This is a feature normally discussed earlier in reviews, but I had to save it for near the end. The film is still a real who’s who of action stars, but it was nice to see the horizons broadened a little bit and younger and international action stars seeing some screen time. The action icons of the 80s and 90s still get a very generous amount of the screen time, but the others leave a huge impact on the time they do get, which is where things began to get sad for me.
The first Expendables left us thinking “well, they’re still trying, and we love them for it!” where the second one left me thinking “man, these guys are getting schooled by the rest of the cast”. I sincerely feel that Jason Statham still steals the spotlight in every scene he’s in; and maybe I’m reading too much into it but maybe that could explain why he spends more time off screen this time around. Statham’s wit, delivery and ability for action makes him the hallmark of this film, at 45 I agree he’s hardly a kid himself anymore but there’s a reason why I feel he currently holds the torch as this generation’s action star and this movie proves that he’s the one who hasn’t lost a step.
The rest of the expendables supporting cast has comparatively little screen time throughout this movie, and usually just show up for comic relief purposes. UFC legend Randy Couture is great once again and delivers a smart and eloquent performance, leaving some of us joking that the guy who used to get punched in the face for a living is still one of, if not the, most articulate character in the film. Terry Crews and Dolph Lundgren are demoted even further down the totem pole this time around and are there almost solely for comic relief and to give us measuring sticks to show how Stallone’s just so much better than everyone else; it feels borderline demeaning, but they have a lot of fun with the roles and make great use of the seemingly little amount of screen time that they get.
And the man we all wanted to see: Chuck Norris. I was apprehensive how this would go, would he try to play it straight, Walker Texas Ranger style, or would he dare accept the social trends and let some jokes be made. I think they knew that audiences would not accept a straight play from Norris, and his time on screen delivers a lot of the funniest moments in the movie; as well as him delivering what was arguably the greatest line of the entire film when asked about a bite from a king cobra. Norris played off nicely, delivering a performance that often seemed straight, but just had that little tongue in cheek that made it a joy to see him on the screen.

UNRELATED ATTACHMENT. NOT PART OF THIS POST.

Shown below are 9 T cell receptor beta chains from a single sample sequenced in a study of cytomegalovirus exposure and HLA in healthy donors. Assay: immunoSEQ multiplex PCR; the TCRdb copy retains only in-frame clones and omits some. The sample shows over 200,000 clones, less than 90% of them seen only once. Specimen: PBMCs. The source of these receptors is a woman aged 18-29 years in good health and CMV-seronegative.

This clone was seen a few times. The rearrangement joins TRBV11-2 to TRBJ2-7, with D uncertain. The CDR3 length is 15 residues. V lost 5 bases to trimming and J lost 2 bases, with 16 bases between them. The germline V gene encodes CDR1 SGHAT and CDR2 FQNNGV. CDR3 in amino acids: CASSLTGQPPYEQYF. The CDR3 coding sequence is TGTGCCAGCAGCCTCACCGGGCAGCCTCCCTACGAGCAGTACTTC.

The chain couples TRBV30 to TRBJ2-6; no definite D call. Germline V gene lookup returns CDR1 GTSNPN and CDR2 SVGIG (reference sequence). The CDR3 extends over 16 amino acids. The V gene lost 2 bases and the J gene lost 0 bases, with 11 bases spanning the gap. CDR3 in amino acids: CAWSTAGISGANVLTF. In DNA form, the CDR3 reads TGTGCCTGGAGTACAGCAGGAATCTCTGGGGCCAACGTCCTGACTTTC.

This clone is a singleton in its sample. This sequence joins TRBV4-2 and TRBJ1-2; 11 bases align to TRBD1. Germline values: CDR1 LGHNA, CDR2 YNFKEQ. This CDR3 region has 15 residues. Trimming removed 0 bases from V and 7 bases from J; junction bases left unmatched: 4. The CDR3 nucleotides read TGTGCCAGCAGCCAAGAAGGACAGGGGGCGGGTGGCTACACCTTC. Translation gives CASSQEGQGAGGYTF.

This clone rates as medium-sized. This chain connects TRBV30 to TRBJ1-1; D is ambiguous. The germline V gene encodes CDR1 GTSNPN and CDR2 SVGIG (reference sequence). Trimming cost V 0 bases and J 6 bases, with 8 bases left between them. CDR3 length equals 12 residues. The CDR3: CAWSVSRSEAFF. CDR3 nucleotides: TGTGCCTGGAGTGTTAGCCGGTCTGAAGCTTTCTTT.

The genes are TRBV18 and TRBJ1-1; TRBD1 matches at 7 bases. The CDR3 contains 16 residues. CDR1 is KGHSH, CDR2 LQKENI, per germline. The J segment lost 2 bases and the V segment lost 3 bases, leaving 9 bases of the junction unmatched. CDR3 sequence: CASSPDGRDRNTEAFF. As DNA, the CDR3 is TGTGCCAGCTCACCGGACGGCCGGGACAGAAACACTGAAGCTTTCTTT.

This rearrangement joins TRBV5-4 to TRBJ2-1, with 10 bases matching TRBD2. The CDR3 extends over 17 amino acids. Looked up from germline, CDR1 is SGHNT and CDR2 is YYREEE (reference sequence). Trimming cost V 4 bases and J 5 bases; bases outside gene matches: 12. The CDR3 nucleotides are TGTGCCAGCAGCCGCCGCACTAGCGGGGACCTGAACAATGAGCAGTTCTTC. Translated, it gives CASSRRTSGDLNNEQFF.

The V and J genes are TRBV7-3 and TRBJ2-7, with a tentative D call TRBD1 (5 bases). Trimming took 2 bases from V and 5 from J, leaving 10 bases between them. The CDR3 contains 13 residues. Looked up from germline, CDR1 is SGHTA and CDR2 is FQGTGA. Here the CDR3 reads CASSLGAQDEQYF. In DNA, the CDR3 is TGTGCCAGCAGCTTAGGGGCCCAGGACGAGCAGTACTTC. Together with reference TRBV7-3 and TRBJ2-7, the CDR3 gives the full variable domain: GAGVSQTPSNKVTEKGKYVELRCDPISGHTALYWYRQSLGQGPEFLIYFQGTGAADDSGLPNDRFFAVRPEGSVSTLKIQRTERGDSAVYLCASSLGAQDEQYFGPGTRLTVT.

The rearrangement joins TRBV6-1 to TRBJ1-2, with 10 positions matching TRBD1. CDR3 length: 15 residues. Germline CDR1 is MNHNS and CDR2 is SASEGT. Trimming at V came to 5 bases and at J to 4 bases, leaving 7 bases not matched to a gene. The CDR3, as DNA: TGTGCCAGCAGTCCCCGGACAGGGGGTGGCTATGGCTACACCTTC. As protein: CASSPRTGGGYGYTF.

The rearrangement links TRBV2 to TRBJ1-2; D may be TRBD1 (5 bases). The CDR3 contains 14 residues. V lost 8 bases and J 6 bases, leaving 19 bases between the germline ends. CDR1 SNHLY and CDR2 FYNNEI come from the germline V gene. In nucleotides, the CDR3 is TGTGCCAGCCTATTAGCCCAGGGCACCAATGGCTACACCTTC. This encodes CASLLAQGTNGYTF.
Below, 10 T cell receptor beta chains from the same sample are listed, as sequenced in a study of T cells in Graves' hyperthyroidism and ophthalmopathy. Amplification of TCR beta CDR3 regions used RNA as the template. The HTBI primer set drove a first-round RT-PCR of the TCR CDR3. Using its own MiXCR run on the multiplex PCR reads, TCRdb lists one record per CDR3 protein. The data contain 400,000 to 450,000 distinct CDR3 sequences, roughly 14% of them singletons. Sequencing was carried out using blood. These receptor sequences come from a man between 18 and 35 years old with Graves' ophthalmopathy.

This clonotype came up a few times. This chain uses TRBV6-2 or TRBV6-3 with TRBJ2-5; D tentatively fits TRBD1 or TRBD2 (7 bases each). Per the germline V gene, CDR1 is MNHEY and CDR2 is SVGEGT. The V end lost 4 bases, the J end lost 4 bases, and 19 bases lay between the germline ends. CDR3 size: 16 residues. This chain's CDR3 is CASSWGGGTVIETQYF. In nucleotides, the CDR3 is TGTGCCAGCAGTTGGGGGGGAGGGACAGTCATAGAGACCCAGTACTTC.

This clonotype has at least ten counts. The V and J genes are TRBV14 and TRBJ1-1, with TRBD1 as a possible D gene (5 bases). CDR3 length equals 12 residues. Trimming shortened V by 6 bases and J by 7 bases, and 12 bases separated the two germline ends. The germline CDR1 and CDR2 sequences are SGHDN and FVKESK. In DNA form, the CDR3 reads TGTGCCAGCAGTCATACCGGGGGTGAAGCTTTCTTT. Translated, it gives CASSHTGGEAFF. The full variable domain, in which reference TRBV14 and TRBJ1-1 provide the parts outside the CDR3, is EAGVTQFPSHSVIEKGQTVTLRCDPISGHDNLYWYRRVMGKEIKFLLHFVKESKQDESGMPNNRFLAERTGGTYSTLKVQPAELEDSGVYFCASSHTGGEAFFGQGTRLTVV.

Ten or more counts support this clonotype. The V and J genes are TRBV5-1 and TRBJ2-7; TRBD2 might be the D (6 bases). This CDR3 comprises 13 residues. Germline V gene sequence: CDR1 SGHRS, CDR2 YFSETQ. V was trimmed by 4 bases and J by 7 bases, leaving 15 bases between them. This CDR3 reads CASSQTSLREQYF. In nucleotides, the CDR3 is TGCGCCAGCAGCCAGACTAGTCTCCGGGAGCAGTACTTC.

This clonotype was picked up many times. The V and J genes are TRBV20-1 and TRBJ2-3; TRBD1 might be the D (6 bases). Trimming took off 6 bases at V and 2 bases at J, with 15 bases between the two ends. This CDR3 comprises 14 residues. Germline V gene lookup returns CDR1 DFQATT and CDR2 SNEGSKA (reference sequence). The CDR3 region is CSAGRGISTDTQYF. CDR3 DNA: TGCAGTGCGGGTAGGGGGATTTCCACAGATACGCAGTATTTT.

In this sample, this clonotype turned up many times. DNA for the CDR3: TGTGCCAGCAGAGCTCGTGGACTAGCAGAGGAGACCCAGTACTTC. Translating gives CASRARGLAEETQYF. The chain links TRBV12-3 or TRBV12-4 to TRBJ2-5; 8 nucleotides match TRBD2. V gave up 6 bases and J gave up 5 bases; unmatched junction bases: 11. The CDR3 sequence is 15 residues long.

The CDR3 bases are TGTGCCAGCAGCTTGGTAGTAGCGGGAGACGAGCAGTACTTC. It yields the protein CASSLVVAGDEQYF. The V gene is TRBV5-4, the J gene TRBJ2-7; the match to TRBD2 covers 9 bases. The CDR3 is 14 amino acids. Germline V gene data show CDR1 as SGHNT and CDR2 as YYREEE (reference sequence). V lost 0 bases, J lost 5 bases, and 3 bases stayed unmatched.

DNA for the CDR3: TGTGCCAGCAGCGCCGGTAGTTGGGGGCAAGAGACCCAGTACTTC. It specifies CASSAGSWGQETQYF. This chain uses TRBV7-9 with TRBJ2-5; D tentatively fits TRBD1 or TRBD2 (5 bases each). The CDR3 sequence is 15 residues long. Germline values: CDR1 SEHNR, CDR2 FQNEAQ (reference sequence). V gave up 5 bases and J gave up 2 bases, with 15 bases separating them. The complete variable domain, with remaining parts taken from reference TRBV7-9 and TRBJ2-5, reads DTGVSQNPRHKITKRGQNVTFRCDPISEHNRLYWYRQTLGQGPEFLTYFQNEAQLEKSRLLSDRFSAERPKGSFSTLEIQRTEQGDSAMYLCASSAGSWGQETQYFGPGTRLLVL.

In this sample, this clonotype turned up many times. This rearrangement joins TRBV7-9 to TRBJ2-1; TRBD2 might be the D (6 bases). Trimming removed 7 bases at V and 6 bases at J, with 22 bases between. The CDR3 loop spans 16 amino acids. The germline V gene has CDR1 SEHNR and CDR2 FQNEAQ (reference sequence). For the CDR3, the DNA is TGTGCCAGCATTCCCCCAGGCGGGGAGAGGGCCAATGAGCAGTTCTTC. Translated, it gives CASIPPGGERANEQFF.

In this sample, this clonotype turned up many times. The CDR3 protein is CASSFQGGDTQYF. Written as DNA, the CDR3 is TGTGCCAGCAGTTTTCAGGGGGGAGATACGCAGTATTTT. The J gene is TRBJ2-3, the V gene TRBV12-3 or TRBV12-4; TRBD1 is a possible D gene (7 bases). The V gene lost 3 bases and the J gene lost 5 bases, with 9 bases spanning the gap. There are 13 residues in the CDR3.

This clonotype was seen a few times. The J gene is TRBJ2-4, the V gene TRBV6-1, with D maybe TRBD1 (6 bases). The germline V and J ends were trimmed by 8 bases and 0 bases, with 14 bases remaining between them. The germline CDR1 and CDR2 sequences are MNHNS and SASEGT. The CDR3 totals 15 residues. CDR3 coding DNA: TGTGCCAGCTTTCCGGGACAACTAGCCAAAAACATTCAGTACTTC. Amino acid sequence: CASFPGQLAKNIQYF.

Van Damme also put in a strong performance, for what he had to work with. His character was as cookie-cutter bad guy as they came and really left him in a box for how freely he could own this role. The character’s just awful, but that is not the fault of Van Damme, he literally had nothing to work with. His character was textbook evil, as previously stated, the guy’s name is Jean Vilain… his name is John the Villain! I can’t let that go! Seriously, why not just give him a moustache to twirl while you’re writing this, Sly! Every scene he just re-establishes that he’s evil, after a useless scene of him and his men needlessly killing a group of civilians, I announced in the theatre “just a reminder folks, HE’S the bad guy” which sadly got more laughs than several of the jokes by that point of the film, and I am not that funny of a guy. What feels almost like the biggest disappointment for Van Damme is how little he gets to show that he’s still got his chops. In a final faceoff between hero and villain, he is actually given very little opportunity for offense, and spends most of the final battle getting his ass kicked by a puffing and wheezing Stallone; what little he did get to do was impressive and left me thinking “man, this guy could make a comeback” and that at least made for a more entertaining battle than in the first film when Stallone and Stone Cold Steve Austin lumbered on top of each other like drunken oxen, but it felt like yet another opportunity lost so Stallone can assure himself that he still has the goods.